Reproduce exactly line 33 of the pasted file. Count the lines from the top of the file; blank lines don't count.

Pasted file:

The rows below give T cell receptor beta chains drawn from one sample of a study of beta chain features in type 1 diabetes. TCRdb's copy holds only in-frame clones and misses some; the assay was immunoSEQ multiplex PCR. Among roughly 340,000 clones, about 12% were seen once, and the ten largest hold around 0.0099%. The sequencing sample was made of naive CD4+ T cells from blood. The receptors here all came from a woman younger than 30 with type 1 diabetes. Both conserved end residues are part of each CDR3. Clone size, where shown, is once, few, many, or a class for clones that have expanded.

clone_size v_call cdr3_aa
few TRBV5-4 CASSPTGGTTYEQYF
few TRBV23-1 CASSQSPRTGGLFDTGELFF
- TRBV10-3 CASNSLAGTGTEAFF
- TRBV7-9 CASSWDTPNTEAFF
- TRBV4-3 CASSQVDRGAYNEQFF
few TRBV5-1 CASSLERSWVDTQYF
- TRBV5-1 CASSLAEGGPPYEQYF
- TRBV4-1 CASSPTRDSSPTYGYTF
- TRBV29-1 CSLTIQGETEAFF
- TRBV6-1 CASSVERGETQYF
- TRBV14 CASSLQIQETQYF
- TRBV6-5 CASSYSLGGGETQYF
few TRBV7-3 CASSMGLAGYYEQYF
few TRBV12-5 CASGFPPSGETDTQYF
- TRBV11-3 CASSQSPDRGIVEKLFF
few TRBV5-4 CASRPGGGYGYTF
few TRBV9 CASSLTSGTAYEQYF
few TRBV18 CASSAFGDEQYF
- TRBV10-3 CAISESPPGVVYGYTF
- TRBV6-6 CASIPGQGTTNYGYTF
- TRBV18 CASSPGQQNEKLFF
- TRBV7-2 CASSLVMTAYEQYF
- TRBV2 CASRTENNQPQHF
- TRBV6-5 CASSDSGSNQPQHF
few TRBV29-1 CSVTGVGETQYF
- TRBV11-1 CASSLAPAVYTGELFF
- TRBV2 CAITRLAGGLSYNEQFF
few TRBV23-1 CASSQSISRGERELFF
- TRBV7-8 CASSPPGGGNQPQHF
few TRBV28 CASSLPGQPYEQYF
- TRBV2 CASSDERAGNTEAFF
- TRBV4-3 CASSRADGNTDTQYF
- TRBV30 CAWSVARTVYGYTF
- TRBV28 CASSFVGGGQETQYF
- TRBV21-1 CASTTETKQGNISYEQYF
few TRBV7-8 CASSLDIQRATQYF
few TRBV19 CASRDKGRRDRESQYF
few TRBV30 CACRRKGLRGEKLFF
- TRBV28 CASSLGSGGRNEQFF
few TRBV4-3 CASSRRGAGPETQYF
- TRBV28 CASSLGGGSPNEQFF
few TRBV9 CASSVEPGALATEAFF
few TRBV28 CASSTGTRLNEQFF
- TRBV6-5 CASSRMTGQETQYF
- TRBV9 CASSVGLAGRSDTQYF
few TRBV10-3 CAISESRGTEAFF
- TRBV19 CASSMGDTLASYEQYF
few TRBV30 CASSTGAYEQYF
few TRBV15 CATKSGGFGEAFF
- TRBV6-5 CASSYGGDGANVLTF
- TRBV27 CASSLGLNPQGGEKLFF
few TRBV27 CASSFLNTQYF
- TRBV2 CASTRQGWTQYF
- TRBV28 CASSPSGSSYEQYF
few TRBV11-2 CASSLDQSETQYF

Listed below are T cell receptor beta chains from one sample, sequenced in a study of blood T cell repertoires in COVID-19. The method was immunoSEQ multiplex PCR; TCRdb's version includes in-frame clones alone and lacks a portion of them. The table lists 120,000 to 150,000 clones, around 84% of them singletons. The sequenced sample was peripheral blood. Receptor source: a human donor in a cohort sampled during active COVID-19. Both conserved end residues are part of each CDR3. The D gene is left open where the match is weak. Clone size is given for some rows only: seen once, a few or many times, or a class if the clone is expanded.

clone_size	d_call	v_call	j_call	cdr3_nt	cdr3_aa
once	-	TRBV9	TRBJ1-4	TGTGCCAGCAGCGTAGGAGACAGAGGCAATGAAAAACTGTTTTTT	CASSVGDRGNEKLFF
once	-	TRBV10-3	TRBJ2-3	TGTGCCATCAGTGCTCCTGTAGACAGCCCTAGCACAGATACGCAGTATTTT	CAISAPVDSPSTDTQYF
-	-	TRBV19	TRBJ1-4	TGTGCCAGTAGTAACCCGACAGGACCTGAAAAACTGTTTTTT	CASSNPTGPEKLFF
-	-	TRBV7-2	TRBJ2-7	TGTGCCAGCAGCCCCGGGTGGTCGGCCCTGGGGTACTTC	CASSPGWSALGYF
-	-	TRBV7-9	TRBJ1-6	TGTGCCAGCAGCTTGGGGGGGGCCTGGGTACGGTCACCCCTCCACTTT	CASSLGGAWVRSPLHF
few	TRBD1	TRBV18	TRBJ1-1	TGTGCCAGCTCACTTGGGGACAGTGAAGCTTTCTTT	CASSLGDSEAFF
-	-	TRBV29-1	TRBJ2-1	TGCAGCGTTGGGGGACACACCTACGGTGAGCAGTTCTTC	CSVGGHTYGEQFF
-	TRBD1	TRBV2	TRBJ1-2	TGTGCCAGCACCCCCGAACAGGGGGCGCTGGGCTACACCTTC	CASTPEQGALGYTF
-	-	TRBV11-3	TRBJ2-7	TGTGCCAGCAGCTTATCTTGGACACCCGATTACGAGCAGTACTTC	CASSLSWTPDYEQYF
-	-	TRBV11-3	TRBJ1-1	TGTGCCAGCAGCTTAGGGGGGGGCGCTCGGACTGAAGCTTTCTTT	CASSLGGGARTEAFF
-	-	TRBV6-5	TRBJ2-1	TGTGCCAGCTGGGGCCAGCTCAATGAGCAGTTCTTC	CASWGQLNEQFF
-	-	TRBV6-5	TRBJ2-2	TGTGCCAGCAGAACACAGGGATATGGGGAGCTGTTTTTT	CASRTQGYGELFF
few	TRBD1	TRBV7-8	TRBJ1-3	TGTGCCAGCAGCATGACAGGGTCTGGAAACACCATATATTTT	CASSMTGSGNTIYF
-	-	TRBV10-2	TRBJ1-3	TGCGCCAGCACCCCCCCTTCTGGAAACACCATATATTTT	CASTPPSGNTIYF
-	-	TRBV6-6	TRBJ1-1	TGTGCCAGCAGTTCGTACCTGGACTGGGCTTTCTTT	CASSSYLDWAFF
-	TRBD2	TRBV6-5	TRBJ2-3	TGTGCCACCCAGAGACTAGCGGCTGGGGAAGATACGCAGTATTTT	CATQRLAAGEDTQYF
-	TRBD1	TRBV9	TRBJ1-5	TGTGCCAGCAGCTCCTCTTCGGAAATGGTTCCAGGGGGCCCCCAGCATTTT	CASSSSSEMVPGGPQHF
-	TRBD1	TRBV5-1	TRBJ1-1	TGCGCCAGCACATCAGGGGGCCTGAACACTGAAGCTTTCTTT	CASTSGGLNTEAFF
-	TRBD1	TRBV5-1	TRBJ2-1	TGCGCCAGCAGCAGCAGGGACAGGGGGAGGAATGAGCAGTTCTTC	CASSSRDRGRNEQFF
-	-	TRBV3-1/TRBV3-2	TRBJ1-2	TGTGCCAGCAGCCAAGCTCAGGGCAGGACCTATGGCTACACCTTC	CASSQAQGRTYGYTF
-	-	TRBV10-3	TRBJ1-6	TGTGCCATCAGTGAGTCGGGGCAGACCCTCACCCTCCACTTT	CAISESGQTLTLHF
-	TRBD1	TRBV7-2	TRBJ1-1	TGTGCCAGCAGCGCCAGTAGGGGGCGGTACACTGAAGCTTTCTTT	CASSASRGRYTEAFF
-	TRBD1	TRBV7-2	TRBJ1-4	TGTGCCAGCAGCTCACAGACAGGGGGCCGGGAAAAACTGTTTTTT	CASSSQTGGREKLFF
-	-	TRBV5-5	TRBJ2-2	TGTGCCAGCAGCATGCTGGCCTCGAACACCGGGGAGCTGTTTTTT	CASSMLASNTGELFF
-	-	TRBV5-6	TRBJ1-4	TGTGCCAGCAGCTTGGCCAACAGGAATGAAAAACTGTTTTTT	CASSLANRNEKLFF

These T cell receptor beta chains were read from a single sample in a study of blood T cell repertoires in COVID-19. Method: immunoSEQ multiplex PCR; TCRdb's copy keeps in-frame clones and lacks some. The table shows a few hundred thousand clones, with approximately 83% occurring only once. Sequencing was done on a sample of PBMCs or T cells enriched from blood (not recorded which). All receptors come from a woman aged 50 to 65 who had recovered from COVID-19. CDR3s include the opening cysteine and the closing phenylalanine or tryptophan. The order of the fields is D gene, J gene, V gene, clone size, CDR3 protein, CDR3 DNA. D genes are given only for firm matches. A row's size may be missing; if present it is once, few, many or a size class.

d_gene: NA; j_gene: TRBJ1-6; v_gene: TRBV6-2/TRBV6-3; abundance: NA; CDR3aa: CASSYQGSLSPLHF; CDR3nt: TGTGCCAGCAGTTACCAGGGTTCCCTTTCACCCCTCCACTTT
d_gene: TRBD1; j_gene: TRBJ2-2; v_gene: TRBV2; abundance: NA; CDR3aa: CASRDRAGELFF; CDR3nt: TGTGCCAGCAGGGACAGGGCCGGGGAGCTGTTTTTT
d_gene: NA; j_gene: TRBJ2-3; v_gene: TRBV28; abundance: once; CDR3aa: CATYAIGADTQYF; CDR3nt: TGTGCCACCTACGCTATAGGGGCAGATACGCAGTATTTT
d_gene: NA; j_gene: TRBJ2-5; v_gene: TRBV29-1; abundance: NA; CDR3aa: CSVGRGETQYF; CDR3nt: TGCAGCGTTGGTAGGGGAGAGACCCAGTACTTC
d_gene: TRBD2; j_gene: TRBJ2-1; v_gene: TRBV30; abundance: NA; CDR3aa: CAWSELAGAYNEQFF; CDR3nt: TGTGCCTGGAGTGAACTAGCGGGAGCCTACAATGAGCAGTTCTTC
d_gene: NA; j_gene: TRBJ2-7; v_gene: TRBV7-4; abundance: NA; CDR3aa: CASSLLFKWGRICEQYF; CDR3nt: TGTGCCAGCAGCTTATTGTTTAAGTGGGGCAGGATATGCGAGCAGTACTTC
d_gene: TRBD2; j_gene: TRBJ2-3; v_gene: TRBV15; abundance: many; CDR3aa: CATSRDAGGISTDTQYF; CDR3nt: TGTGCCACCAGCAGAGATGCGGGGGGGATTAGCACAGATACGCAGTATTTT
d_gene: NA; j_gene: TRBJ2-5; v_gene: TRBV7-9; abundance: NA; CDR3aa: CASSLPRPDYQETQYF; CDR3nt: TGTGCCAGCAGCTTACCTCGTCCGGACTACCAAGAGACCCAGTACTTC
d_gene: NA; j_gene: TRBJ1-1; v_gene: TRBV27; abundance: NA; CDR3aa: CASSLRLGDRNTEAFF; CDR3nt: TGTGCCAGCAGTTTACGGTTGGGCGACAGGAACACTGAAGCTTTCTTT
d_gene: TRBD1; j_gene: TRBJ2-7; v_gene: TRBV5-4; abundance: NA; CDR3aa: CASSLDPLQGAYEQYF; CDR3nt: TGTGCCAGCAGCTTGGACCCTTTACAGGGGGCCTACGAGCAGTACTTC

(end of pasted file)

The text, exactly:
- TRBV2 CASSDERAGNTEAFF